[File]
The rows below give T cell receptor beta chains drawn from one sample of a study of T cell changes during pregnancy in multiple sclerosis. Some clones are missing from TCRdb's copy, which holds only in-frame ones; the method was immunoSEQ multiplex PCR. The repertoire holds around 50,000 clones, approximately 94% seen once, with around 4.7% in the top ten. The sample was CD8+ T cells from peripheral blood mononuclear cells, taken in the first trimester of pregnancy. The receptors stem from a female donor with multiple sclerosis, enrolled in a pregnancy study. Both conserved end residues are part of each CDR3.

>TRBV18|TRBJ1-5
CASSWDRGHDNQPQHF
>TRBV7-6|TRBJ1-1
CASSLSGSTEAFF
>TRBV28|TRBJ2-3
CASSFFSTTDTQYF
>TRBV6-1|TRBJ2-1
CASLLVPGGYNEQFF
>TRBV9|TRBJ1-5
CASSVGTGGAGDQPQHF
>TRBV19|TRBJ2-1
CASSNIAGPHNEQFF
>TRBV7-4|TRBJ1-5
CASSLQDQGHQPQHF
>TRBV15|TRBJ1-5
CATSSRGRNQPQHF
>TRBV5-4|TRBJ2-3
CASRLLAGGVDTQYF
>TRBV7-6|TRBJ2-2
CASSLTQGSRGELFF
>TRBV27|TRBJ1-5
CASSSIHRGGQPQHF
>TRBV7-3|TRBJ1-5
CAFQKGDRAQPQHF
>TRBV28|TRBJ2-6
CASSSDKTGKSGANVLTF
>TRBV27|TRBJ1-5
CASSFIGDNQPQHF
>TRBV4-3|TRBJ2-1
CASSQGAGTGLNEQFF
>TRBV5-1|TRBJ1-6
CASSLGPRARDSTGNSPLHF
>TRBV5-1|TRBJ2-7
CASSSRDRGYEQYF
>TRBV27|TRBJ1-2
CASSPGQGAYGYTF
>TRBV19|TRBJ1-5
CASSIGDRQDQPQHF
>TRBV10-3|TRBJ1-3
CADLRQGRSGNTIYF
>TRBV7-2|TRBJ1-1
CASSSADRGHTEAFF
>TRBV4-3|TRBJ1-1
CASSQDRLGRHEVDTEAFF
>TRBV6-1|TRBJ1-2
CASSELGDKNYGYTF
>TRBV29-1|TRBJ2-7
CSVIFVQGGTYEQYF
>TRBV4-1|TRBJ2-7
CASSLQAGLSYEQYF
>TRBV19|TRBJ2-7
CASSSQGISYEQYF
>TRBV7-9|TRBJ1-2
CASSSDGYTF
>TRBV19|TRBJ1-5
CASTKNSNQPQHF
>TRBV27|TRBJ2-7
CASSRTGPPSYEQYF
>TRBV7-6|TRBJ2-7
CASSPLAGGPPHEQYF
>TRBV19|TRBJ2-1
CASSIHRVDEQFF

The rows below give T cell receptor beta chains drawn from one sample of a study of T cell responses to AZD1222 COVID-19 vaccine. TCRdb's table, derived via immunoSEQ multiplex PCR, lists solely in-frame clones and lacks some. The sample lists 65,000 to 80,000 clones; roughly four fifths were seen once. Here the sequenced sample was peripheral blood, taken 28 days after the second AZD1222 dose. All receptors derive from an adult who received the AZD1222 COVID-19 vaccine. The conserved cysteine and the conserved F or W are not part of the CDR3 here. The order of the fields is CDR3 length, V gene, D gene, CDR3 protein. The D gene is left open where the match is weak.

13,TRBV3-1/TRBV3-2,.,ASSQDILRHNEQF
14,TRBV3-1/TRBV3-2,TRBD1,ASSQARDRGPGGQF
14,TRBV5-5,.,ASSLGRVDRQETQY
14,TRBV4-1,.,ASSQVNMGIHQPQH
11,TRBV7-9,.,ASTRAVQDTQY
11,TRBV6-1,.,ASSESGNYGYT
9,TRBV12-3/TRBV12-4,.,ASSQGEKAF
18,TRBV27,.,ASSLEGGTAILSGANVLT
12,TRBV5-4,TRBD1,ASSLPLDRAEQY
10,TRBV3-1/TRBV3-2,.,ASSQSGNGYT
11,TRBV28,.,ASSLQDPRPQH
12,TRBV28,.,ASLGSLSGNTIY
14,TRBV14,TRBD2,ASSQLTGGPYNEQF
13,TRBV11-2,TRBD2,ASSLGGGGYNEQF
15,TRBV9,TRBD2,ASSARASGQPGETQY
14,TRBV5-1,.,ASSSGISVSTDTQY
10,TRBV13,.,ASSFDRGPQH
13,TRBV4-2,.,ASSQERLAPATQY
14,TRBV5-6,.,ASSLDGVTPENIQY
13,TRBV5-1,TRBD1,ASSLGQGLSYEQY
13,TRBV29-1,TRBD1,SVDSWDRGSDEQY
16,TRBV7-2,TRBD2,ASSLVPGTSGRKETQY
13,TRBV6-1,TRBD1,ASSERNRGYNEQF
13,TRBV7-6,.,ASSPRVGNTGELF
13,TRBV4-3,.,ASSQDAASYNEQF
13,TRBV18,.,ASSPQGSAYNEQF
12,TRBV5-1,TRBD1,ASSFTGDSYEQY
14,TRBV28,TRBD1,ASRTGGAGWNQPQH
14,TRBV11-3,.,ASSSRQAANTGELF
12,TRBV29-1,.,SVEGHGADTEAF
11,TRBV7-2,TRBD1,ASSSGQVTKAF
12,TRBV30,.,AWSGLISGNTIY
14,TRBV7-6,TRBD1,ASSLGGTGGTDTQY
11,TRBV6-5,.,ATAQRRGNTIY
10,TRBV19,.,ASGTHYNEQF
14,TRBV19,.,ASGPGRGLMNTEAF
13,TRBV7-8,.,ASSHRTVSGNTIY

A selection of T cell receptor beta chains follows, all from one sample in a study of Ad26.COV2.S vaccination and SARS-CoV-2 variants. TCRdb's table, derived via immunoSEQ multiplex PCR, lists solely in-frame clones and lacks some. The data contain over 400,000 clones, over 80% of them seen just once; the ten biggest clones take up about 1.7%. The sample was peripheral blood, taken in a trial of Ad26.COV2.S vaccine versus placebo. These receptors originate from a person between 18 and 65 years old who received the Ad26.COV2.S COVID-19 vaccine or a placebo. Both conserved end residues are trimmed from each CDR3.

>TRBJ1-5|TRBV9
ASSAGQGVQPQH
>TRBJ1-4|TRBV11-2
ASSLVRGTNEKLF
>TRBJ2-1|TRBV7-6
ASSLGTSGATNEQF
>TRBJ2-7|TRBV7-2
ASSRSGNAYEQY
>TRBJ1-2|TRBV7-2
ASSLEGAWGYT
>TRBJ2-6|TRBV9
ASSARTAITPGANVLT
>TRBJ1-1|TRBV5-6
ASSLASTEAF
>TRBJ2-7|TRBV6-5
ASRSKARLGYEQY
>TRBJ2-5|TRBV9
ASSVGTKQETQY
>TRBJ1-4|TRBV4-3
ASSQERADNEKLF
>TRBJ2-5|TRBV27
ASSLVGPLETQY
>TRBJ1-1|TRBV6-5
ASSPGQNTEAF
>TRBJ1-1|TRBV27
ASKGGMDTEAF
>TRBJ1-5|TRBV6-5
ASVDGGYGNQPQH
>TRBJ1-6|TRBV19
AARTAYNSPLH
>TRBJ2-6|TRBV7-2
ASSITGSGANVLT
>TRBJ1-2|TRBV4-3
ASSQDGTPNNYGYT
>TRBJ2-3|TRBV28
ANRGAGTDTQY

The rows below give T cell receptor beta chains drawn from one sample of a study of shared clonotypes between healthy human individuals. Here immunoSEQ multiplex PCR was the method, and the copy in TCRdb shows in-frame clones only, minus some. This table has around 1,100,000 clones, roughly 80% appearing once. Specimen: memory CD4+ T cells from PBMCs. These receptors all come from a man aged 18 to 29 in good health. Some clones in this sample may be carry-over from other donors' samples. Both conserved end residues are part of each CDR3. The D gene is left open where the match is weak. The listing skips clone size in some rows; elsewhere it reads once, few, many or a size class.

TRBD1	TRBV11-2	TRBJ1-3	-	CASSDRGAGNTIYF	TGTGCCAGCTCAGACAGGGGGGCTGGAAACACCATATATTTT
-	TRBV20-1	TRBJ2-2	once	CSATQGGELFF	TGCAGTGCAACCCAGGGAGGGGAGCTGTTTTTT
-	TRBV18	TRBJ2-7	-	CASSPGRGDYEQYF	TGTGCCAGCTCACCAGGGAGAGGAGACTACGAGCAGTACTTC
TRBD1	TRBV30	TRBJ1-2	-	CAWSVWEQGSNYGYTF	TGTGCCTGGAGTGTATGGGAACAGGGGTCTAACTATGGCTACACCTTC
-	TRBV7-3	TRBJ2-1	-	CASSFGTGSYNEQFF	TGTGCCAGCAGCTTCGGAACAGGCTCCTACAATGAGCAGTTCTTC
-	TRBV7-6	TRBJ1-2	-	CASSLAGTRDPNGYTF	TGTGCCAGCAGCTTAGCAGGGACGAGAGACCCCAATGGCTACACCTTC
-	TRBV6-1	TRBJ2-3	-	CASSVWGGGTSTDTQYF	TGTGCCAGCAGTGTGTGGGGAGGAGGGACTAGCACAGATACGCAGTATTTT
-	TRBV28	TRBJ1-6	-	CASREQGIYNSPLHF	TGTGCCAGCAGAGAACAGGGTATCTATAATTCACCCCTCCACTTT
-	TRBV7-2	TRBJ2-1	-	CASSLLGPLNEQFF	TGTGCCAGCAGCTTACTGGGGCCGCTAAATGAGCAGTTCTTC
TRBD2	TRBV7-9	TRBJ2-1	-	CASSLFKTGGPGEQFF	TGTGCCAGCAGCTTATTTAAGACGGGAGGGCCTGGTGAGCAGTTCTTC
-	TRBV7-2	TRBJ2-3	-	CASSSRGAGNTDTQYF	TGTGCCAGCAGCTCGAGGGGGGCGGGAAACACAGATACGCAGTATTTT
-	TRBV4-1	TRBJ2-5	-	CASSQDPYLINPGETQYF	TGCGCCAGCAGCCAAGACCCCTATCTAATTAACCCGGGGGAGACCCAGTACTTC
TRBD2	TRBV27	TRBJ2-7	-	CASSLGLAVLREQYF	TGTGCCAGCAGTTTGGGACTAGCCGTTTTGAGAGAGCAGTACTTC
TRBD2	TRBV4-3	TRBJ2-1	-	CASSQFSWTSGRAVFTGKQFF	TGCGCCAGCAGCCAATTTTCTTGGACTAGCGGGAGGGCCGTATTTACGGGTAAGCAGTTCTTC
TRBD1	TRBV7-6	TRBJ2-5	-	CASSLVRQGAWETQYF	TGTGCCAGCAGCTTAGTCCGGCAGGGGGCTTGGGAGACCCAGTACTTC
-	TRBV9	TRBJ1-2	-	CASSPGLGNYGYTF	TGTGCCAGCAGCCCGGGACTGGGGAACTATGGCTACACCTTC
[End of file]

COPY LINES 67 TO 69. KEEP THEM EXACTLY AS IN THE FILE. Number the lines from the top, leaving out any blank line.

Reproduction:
14,TRBV5-5,.,ASSLGRVDRQETQY
14,TRBV4-1,.,ASSQVNMGIHQPQH
11,TRBV7-9,.,ASTRAVQDTQY